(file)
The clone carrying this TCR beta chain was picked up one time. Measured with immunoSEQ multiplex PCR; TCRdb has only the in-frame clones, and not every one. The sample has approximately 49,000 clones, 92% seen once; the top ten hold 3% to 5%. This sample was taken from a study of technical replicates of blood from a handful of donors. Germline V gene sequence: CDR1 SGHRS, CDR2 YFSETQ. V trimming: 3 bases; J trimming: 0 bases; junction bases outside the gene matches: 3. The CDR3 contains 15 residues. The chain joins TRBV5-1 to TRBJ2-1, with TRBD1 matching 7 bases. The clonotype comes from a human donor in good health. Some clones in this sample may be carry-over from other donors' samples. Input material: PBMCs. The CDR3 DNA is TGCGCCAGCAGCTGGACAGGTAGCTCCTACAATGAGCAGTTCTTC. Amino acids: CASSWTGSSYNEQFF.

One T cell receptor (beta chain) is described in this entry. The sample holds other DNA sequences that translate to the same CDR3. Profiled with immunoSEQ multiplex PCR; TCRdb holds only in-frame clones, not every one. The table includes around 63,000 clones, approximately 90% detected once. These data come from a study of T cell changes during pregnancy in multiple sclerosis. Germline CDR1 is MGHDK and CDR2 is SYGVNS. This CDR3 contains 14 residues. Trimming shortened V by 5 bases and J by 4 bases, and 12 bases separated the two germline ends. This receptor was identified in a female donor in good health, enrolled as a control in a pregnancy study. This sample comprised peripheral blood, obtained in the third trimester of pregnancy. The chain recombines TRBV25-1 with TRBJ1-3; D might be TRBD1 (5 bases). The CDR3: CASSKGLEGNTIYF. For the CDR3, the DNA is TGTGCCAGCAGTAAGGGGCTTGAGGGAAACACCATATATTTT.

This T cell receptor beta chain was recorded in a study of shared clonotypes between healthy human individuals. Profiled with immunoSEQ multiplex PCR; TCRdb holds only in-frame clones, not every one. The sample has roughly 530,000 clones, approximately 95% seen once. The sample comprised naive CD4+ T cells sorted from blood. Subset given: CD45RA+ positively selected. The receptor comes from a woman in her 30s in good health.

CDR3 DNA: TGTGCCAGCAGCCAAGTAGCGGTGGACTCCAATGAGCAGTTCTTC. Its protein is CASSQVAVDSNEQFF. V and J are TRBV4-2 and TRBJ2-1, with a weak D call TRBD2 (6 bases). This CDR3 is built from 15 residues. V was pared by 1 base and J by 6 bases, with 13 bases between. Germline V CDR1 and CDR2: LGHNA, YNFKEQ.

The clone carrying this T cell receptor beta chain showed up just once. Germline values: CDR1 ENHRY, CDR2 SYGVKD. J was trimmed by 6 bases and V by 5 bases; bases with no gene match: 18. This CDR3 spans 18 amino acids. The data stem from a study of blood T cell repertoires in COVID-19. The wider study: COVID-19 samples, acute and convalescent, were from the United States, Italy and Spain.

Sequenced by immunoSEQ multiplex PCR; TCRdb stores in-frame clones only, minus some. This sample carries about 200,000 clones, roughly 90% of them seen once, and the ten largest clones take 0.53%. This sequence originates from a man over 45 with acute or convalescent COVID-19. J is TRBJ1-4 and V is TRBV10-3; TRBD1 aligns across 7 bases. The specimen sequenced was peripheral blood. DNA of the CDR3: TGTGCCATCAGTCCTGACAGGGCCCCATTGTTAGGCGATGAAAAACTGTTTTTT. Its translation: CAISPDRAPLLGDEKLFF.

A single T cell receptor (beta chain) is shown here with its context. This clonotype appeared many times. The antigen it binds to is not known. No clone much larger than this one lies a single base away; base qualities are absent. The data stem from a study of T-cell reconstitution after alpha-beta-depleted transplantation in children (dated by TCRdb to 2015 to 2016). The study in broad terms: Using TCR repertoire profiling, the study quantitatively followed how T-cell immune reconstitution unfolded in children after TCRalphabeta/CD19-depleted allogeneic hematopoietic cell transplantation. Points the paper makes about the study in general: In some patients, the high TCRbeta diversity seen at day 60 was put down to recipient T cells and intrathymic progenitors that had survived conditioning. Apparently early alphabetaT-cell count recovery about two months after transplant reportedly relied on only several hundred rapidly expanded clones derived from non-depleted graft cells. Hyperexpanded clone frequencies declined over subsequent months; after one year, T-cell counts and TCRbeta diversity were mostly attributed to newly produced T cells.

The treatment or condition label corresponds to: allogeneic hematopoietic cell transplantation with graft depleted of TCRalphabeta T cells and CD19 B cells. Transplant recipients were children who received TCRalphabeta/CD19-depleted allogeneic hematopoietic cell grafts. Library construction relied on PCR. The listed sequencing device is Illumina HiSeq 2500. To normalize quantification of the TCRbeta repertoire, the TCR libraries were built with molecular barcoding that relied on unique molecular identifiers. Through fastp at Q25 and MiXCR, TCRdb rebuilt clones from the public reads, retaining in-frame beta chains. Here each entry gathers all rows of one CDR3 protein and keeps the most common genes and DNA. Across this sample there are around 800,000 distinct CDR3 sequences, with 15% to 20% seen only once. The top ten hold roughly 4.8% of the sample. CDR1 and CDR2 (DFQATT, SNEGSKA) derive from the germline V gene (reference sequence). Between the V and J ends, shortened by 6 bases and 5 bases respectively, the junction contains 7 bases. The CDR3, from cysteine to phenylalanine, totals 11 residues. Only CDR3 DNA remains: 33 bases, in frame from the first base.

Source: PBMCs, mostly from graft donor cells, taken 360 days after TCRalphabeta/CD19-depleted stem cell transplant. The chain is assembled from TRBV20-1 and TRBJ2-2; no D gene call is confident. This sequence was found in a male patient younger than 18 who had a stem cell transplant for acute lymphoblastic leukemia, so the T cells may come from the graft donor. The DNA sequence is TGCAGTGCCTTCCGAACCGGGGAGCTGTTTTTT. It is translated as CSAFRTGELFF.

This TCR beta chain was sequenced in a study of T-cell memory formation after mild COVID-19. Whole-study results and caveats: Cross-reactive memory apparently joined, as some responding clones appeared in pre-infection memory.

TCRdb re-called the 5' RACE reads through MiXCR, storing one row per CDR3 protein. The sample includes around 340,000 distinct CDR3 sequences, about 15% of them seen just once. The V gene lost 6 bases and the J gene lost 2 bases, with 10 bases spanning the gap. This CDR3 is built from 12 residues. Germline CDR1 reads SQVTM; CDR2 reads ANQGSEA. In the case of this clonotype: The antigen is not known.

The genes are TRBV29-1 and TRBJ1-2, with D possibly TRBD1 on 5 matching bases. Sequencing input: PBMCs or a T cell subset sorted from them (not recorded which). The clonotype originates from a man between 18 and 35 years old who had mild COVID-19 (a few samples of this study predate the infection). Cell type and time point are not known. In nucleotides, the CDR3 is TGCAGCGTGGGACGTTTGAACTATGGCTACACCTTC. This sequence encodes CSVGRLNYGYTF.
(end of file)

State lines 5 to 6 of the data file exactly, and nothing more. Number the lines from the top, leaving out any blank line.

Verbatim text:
The clone carrying this T cell receptor beta chain showed up just once. Germline values: CDR1 ENHRY, CDR2 SYGVKD. J was trimmed by 6 bases and V by 5 bases; bases with no gene match: 18. This CDR3 spans 18 amino acids. The data stem from a study of blood T cell repertoires in COVID-19. The wider study: COVID-19 samples, acute and convalescent, were from the United States, Italy and Spain.

Sequenced by immunoSEQ multiplex PCR; TCRdb stores in-frame clones only, minus some. This sample carries about 200,000 clones, roughly 90% of them seen once, and the ten largest clones take 0.53%. This sequence originates from a man over 45 with acute or convalescent COVID-19. J is TRBJ1-4 and V is TRBV10-3; TRBD1 aligns across 7 bases. The specimen sequenced was peripheral blood. DNA of the CDR3: TGTGCCATCAGTCCTGACAGGGCCCCATTGTTAGGCGATGAAAAACTGTTTTTT. Its translation: CAISPDRAPLLGDEKLFF.